The Supreme Court announcement happened a little too late for my deadline this week, but I’m not sure I have too much to say right now.
Mr. Slowpoke and I have often marveled how U.S. politics can be so awash in unreality while other aspects of life still proceed mostly according to the laws of empiricism. Certainly there are scams and lies in everyday life too, but the idea of truth still exists in many places where society needs it to function. Airplane mechanics: still reality-based (for now)! If other fields took the same approach to facts as the White House, we’d quickly devolve into total chaos. Alas, this may be the case soon enough as all regulation of business ceases.
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Like many progressive-minded Americans, I wish we could do a lot of things here the way they are done in Europe. So I’ve found it ironic and darkly humorous that various factions of the alt-right are touting the greatness of “European culture.” Unfortunately, it’s the fascism they’re drawn to.
Much of the rhetoric the Trump administration uses to describe immigrants applies more to themselves than anyone else. There is an invasion going on — an extremist movement of authoritarian plutocrats using racism to take down our most basic democratic institutions. I thought it would be enlightening to use their own language against them. Notice that I am depicting Republican politicians and their associates, not the rank and file — because many of those people are simply being lied to by Fox. They’re living in an alternate reality, and in many ways are being victimized themselves.
The drawing of Michael Cohen in the first panel is based on the meeting he had with several mafia-esque characters while he was supposed to be in court. If you missed that, here’s the footage set to the Sopranos theme song.
This is one of those issues that’s so sad, it’s hard to write jokes about it. To make matters worse, the administration is making great efforts to confuse people, saying the forced child separations are the fault of “Congress” or Democrats, so many Americans may not even understand who is really responsible. The disinformation is as significant as the policy.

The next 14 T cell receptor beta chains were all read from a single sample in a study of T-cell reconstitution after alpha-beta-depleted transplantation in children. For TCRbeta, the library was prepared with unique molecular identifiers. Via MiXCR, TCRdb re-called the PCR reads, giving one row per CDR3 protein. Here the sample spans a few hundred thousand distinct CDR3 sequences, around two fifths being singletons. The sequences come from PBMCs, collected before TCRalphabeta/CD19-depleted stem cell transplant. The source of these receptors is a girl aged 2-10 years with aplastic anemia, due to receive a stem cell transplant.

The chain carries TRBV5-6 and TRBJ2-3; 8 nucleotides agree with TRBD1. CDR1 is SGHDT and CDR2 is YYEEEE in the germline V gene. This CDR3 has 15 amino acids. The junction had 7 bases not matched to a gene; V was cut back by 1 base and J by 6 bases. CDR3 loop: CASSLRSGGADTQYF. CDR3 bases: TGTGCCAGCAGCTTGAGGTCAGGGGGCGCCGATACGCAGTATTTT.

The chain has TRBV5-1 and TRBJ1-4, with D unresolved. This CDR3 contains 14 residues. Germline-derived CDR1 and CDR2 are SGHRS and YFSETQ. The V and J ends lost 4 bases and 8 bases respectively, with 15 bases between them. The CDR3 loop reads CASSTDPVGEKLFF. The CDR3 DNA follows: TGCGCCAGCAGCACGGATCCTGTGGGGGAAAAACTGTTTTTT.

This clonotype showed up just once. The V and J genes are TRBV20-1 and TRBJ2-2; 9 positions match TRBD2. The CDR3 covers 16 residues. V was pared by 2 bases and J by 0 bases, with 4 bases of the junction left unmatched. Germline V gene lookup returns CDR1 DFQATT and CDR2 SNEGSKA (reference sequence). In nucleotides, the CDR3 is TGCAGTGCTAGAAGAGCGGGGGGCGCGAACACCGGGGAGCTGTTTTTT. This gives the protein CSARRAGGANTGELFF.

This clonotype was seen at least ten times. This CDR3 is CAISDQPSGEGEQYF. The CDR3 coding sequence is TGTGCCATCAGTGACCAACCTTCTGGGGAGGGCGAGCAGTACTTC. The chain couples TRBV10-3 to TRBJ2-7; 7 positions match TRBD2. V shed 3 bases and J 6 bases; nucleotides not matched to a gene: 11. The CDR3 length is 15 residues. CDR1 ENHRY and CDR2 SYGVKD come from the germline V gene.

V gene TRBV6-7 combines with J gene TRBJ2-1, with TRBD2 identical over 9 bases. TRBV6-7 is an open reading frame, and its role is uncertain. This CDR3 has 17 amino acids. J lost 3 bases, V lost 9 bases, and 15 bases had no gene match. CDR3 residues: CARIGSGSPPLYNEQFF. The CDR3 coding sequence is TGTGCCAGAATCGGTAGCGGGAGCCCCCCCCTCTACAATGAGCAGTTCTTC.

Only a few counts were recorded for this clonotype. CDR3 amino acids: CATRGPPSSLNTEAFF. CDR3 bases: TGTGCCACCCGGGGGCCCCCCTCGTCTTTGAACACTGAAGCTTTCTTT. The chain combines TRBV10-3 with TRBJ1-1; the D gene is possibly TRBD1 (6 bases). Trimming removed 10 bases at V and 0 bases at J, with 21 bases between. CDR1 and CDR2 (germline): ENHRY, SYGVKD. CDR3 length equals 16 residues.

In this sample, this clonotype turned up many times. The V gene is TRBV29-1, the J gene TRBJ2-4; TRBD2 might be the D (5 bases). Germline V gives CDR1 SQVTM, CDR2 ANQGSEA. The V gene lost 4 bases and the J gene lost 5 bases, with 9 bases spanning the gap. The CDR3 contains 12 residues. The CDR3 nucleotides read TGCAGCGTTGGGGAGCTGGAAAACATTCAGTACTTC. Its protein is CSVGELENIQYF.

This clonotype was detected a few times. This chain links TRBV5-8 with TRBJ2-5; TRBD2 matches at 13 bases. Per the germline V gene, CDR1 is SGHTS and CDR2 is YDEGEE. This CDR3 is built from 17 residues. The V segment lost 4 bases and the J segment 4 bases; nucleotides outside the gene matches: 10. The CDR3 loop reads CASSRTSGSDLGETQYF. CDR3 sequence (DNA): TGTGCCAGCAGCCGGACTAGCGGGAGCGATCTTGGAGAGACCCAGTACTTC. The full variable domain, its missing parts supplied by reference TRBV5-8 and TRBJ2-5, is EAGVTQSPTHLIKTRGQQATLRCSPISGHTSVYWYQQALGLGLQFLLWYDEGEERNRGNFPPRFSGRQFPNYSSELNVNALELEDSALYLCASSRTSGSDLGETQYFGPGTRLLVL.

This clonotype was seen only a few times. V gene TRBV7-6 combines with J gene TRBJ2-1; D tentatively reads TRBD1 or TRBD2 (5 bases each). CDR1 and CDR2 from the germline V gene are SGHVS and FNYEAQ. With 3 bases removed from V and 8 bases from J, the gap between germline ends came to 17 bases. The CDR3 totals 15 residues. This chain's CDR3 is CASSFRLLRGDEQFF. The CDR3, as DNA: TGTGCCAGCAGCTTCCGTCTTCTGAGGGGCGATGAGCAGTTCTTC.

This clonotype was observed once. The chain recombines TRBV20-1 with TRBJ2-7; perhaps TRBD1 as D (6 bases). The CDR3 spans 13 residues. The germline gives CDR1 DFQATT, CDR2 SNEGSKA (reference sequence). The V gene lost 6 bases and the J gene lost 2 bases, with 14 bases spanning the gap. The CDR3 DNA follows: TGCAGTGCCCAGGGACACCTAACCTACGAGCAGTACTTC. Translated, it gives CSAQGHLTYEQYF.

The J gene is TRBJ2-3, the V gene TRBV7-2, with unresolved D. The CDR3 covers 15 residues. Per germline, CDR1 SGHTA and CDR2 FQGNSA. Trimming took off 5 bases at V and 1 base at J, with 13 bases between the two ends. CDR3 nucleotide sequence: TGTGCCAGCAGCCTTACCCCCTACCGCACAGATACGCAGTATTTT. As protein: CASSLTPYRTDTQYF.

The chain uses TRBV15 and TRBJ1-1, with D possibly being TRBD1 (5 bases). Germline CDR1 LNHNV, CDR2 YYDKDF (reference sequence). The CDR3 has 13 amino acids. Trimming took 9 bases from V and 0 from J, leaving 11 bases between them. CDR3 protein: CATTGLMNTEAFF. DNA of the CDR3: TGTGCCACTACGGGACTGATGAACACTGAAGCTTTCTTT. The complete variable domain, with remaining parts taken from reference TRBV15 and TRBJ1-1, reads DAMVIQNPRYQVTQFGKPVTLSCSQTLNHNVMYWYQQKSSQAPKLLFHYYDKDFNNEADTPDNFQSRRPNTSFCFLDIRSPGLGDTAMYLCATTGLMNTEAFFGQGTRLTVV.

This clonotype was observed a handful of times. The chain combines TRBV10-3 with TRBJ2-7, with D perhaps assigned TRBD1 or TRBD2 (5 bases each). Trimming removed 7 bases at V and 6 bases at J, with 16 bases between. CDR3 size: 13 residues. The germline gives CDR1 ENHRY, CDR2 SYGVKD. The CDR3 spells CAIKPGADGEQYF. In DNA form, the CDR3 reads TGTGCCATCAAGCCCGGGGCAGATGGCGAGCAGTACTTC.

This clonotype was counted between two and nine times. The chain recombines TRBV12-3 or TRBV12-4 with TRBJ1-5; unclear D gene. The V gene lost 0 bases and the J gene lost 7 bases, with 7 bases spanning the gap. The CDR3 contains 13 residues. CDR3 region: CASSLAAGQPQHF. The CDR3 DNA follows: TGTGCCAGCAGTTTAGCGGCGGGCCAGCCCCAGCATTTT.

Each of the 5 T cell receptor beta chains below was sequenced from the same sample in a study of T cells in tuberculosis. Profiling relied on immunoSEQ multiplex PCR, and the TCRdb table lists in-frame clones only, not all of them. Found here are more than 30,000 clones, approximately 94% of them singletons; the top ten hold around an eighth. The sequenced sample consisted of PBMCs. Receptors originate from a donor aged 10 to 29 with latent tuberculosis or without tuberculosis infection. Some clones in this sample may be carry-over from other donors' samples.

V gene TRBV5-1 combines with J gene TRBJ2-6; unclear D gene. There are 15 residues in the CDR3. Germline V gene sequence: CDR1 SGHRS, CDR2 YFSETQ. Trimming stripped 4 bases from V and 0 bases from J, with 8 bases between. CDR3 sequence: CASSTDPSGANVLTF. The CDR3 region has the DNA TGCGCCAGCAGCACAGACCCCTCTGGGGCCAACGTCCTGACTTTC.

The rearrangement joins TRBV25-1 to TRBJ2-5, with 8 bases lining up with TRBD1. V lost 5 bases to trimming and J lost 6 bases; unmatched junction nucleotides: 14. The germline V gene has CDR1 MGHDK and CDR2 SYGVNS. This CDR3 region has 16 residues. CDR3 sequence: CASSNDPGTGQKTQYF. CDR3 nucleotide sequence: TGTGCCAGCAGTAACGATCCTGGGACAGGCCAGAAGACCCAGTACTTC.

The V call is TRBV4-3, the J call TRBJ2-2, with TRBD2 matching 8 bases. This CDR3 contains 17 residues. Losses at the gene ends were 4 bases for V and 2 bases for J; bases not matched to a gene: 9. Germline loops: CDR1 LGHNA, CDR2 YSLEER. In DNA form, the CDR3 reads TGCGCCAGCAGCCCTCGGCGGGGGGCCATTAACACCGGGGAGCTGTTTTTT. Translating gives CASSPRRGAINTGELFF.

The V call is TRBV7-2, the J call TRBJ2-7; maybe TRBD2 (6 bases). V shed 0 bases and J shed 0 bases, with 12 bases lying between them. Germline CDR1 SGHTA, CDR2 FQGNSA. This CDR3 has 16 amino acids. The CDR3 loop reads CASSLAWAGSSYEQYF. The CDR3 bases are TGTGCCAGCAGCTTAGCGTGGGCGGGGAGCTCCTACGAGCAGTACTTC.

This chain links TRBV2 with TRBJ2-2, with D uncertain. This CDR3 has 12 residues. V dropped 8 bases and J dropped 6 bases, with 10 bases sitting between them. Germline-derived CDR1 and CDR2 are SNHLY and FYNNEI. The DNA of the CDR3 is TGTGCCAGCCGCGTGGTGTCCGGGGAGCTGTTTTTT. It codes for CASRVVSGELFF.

Under normal circumstances, at least, you’d think there would be a great national revulsion. Back in 2005, the country reached a turning point after Hurricane Katrina, which revealed the Bush administration to be the incompetent buffoons that they were. Granted, it shouldn’t have taken so long for that particular epiphany to occur, but it did. In today’s media environment, such a political turning point seems almost impossible. I was shocked to learn that Trump’s Gallup poll numbers have actually gone up since the Canada/North Korea debacle, and have been trending upward for several months.
I have to say, the news from the past few days has me feeling more alarmed than ever. Trump’s behavior at the G-7 was, as others have noted, nothing less than an effort to destroy the West. While this all seems very Putin-esque, I also keep thinking of Viktor Orban, the far-right nationalist Prime Minister of Hungary, who has declared the era of liberal democracy to be over. Given the multi-pronged attacks on voting rights in the US, including Monday’s appalling 5-4 Supreme Court ruling that Ohio can purge people from its voter rolls if they fail to vote frequently enough, I fear we may be farther down the authoritarian path than many Americans realize. And Trump is, unfortunately, just the tip of the fascist-berg. Not to bum you out or anything.